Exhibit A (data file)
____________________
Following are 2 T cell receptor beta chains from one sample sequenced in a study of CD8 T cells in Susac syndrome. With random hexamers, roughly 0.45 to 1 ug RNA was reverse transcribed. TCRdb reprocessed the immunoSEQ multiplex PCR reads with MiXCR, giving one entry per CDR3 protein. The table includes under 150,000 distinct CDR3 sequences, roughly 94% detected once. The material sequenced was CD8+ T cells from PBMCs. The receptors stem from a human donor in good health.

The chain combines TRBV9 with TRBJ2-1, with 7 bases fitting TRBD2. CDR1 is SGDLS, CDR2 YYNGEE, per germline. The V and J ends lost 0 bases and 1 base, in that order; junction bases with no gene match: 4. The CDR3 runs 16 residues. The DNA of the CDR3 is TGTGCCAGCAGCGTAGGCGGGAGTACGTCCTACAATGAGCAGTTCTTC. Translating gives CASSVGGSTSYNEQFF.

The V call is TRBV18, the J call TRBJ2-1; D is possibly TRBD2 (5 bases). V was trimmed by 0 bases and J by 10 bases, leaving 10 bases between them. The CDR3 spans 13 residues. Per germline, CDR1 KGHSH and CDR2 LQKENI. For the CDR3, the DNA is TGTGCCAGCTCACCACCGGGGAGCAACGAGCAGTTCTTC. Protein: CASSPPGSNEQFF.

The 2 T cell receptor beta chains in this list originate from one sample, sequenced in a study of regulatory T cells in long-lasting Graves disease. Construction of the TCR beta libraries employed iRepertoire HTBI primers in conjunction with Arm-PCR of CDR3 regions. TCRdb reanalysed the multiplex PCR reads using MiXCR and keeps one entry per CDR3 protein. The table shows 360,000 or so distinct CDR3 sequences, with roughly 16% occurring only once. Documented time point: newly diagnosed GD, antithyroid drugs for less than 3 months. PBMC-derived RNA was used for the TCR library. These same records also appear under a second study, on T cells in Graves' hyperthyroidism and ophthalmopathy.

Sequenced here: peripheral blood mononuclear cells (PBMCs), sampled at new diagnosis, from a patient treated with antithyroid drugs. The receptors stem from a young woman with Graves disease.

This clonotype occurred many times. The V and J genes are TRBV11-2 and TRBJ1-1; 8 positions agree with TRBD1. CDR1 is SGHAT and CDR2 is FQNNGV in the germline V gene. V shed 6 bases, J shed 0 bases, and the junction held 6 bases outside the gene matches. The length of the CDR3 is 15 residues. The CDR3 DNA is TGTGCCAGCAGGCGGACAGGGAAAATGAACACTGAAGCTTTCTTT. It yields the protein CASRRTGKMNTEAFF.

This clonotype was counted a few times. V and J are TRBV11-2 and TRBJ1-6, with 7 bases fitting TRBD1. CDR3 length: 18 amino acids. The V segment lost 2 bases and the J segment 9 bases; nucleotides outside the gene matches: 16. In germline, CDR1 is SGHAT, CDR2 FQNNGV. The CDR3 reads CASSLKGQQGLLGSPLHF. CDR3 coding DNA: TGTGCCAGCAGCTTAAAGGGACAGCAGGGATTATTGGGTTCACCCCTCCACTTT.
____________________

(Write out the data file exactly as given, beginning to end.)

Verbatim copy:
Following are 2 T cell receptor beta chains from one sample sequenced in a study of CD8 T cells in Susac syndrome. With random hexamers, roughly 0.45 to 1 ug RNA was reverse transcribed. TCRdb reprocessed the immunoSEQ multiplex PCR reads with MiXCR, giving one entry per CDR3 protein. The table includes under 150,000 distinct CDR3 sequences, roughly 94% detected once. The material sequenced was CD8+ T cells from PBMCs. The receptors stem from a human donor in good health.

The chain combines TRBV9 with TRBJ2-1, with 7 bases fitting TRBD2. CDR1 is SGDLS, CDR2 YYNGEE, per germline. The V and J ends lost 0 bases and 1 base, in that order; junction bases with no gene match: 4. The CDR3 runs 16 residues. The DNA of the CDR3 is TGTGCCAGCAGCGTAGGCGGGAGTACGTCCTACAATGAGCAGTTCTTC. Translating gives CASSVGGSTSYNEQFF.

The V call is TRBV18, the J call TRBJ2-1; D is possibly TRBD2 (5 bases). V was trimmed by 0 bases and J by 10 bases, leaving 10 bases between them. The CDR3 spans 13 residues. Per germline, CDR1 KGHSH and CDR2 LQKENI. For the CDR3, the DNA is TGTGCCAGCTCACCACCGGGGAGCAACGAGCAGTTCTTC. Protein: CASSPPGSNEQFF.

The 2 T cell receptor beta chains in this list originate from one sample, sequenced in a study of regulatory T cells in long-lasting Graves disease. Construction of the TCR beta libraries employed iRepertoire HTBI primers in conjunction with Arm-PCR of CDR3 regions. TCRdb reanalysed the multiplex PCR reads using MiXCR and keeps one entry per CDR3 protein. The table shows 360,000 or so distinct CDR3 sequences, with roughly 16% occurring only once. Documented time point: newly diagnosed GD, antithyroid drugs for less than 3 months. PBMC-derived RNA was used for the TCR library. These same records also appear under a second study, on T cells in Graves' hyperthyroidism and ophthalmopathy.

Sequenced here: peripheral blood mononuclear cells (PBMCs), sampled at new diagnosis, from a patient treated with antithyroid drugs. The receptors stem from a young woman with Graves disease.

This clonotype occurred many times. The V and J genes are TRBV11-2 and TRBJ1-1; 8 positions agree with TRBD1. CDR1 is SGHAT and CDR2 is FQNNGV in the germline V gene. V shed 6 bases, J shed 0 bases, and the junction held 6 bases outside the gene matches. The length of the CDR3 is 15 residues. The CDR3 DNA is TGTGCCAGCAGGCGGACAGGGAAAATGAACACTGAAGCTTTCTTT. It yields the protein CASRRTGKMNTEAFF.

This clonotype was counted a few times. V and J are TRBV11-2 and TRBJ1-6, with 7 bases fitting TRBD1. CDR3 length: 18 amino acids. The V segment lost 2 bases and the J segment 9 bases; nucleotides outside the gene matches: 16. In germline, CDR1 is SGHAT, CDR2 FQNNGV. The CDR3 reads CASSLKGQQGLLGSPLHF. CDR3 coding DNA: TGTGCCAGCAGCTTAAAGGGACAGCAGGGATTATTGGGTTCACCCCTCCACTTT.